clock menu more-arrow no yes mobile

Filed under:

USA vs. Guatemala, World Cup Qualifying: What We Learned

Clint Dempsey and Geoff Cameron gave us plenty to be excited about in Columbus.

Jamie Sabau/Getty Images

Today is a day to take a collective deep breath. The U.S. Men's National Team got the result it desperately needed. Was it a result both expected and demanded of the USMNT? Absolutely. But the pressure to get that result was unquestionably far higher than it ever needed to be.

Jürgen Klinsmann made five changes to his starting XI and overall, those changes worked, as the U.S. was dominant in a 4-0 victory vs. Guatemala. While we won't pretend that all is now rosy in USMNT-land, we can fairly say that the darkest scenario has been averted. Here's some of what we learned:

Clint Dempsey is still entirely indispensable

At 33 years old, Clint Dempsey has no doubt heard calls for his role and minutes to be phased out, or even eliminated in the name of youth. Last night in Columbus we were reminded just how invaluable he still is to the USMNT. Once again, Dempsey set the tone early in a big game by scoring a big goal.

It was textbook Dempsey: not an artful goal, but built on instinct, opportunism, and sheer grit. He stealthily trailed the play, was in position to pounce, and powered a loose ball past the keeper quickly and decisively. Less than 12 minutes in, the ominous clouds hovering above the team had begun to part.

"How bad do you want it?" Dempsey asked rhetorically afterward. "How bad do you want to go to the World Cup? How bad do you want to continue progressing the game in the States? You've got to put it on your shoulders, man. You've got to represent your country with pride, and I think the boys did that tonight."

And shoulder it he did. That message was delivered to his teammates as he usually does it: with his actions. He may not be wearing the armband, but a motivated Clint Dempsey remains the emotional soul of the USMNT.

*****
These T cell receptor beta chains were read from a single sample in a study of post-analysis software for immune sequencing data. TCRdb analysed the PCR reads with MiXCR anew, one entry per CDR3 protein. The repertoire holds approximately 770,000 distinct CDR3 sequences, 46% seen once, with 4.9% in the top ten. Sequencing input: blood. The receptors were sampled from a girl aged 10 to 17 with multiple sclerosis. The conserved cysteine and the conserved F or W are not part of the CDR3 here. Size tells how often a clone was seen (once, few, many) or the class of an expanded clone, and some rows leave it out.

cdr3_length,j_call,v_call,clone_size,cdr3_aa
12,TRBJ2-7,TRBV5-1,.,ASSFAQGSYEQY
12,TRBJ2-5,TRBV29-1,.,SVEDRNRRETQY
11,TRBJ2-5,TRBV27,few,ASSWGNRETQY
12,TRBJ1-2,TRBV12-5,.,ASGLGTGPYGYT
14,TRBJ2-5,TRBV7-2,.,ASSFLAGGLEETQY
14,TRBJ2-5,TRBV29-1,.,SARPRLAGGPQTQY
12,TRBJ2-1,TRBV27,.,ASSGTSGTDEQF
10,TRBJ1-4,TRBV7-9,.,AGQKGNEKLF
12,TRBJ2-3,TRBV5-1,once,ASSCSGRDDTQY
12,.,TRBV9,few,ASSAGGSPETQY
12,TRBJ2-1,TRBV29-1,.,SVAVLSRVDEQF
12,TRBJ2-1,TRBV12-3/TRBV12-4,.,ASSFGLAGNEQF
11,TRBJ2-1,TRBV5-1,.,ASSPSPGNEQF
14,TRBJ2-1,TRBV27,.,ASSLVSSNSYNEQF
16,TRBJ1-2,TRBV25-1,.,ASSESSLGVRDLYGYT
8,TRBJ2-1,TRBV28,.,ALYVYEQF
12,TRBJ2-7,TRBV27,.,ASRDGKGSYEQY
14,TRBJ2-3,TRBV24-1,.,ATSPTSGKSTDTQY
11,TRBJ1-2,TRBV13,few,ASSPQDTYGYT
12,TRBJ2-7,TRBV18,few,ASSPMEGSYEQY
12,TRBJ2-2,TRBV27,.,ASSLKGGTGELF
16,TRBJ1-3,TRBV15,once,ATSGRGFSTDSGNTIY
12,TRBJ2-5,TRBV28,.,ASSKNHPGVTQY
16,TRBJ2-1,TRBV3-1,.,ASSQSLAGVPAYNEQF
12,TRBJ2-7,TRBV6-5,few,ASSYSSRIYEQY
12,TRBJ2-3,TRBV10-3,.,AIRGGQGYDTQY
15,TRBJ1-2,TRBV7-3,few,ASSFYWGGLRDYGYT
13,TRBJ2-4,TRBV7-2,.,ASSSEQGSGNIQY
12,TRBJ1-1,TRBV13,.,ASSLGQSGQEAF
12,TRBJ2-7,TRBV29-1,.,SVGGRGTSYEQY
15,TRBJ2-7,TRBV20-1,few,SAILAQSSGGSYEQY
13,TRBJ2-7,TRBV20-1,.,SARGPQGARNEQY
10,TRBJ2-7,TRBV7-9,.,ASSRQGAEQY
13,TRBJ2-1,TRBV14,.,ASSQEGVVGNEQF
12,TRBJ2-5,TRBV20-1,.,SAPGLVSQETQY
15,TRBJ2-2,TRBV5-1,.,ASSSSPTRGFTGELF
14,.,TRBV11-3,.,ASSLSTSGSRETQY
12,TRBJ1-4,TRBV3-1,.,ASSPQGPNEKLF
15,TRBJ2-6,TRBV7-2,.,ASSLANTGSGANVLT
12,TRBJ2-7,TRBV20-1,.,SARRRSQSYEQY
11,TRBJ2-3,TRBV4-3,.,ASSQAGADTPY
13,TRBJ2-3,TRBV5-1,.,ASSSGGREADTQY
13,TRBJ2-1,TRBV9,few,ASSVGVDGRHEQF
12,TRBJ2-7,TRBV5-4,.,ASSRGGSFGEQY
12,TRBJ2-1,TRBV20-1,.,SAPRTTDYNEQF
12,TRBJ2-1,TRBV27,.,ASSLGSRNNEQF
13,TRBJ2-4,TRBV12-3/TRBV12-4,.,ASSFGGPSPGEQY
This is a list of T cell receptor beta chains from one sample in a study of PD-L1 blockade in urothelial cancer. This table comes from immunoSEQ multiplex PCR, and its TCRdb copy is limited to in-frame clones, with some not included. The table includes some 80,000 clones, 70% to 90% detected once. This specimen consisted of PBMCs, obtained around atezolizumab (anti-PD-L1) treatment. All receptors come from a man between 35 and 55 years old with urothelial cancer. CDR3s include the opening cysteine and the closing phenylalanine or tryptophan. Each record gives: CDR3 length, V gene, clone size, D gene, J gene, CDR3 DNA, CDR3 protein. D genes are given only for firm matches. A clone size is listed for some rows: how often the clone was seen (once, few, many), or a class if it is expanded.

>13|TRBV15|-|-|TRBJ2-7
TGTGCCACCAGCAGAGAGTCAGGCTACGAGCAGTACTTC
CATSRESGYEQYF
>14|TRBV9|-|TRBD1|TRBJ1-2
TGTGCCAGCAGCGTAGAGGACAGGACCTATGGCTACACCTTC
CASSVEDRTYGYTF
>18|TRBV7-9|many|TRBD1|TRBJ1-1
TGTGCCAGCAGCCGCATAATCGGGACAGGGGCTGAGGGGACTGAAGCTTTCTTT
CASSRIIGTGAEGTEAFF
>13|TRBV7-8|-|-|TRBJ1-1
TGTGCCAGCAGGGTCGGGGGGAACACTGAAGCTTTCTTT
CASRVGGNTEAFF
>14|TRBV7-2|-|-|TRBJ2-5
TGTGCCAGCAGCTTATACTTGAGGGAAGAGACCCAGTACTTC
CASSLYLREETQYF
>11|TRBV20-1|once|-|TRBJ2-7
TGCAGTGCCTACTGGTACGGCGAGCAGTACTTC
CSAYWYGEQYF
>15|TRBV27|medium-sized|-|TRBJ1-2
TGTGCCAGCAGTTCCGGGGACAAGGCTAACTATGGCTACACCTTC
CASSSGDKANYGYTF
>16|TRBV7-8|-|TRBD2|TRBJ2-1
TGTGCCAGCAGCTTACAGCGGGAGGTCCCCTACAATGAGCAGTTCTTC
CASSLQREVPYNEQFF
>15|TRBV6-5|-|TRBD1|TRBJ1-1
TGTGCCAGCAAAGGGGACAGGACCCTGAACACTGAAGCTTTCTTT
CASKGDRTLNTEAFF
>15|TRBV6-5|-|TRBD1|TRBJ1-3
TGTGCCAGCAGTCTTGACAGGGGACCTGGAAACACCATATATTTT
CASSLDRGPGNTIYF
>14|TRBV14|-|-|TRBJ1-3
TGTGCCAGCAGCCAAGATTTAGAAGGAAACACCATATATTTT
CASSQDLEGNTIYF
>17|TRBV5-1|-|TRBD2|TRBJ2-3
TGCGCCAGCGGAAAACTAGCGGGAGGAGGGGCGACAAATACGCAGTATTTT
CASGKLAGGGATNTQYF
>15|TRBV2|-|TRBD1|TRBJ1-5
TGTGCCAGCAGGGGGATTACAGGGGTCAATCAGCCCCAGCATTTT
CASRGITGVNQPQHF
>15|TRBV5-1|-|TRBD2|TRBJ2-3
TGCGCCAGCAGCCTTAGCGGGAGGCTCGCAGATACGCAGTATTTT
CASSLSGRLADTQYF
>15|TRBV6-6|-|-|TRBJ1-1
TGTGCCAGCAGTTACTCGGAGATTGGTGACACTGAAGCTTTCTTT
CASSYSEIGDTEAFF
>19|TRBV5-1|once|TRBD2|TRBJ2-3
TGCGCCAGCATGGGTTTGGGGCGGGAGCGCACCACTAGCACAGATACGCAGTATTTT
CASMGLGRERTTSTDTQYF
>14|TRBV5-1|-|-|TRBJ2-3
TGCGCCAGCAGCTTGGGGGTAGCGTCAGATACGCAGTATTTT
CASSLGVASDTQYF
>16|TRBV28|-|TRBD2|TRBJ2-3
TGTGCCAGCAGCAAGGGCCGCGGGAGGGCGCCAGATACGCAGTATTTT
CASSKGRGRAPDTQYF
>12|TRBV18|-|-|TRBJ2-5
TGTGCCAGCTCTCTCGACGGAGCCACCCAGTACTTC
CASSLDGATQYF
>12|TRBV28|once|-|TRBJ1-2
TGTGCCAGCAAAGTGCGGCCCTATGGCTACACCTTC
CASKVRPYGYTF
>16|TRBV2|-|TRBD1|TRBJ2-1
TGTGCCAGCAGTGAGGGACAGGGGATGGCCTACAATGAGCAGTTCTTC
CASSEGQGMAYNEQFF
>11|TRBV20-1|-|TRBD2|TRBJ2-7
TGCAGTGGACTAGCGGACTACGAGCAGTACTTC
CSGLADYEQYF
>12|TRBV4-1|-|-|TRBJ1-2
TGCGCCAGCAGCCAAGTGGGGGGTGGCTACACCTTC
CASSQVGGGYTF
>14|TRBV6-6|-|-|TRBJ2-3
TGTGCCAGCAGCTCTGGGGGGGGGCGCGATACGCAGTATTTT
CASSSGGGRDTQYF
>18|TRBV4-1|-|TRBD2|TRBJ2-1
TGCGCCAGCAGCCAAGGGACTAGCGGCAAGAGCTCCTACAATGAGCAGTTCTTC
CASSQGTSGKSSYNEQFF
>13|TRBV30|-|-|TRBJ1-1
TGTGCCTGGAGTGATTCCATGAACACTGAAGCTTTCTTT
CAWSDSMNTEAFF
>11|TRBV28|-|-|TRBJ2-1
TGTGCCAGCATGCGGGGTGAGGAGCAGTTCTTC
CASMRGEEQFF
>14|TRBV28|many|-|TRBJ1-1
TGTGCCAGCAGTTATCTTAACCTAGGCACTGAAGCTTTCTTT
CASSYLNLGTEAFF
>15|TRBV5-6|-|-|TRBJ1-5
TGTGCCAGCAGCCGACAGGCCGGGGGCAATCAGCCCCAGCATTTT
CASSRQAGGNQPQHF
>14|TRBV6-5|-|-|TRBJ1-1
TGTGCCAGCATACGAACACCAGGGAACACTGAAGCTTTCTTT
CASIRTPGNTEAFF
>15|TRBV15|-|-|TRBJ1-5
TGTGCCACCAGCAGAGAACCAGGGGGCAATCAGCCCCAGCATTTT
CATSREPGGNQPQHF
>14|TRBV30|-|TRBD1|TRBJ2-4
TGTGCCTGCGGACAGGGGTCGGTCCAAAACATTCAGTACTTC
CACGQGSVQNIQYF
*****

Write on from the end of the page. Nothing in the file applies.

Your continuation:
Geoff Cameron is the best American center back and it's really not close

Versatility has long been a strength of Geoff Cameron's game. He's a very good right back, and has generally done well there when called upon. Cameron prefers to play centrally, either as a defensive midfielder, or as he did on Tuesday, as a center back. That also happens to be where he most consistently makes the greatest positive impact for the USMNT.

Cameron's influence in the middle of the field was evident early and often. Whether it was his dominance in the air, ability to create turnovers, or quick transitions with a key pass, Cameron's presence was impossible to miss.

You could almost overlook his fourth career USMNT goal and still rave about his performance. Unmarked or not, Cameron's danger on set pieces is could not be ignored either. When he put the U.S. up 2-0 in the 35th minute, the team was well on its way.

Certainly there are numerous good options in central defense: John Brooks, Matt Besler and Omar Gonzalez all offer varying degrees of confidence and experience. Surely it is a luxury that Geoff can so adeptly slot in elsewhere when needed. But any *first choice* lineup should have Geoff Cameron at center back.

DEFCON 1 is over; USMNT will (soon) advance

The danger was real. A loss on Tuesday in Columbus would have all but ended the USMNT's 2018 World Cup plans. That's no hyperbole; qualification at that point would have required some unlikely outside help.

And after Friday night's debacle in Guatemala City, it didn't take a wild imagination to envision losing to the same team again four days later.

Thankfully, the fortress that is Columbus Crew Stadium held strong once again. The United States has still never lost there, improving to an 8-0-3 mark in the stadium's 17-year history. With one result, a smooth path to the Hex is now restored.

When World Cup Qualifying resumes in September, the USMNT could even advance with a round to spare. If the United States and Trinidad & Tobago each win their respective games, both will clinch advancement. The focus now shifts to Copa America, but that September visit to St. Vincent just got a heckuva lot more comfortable.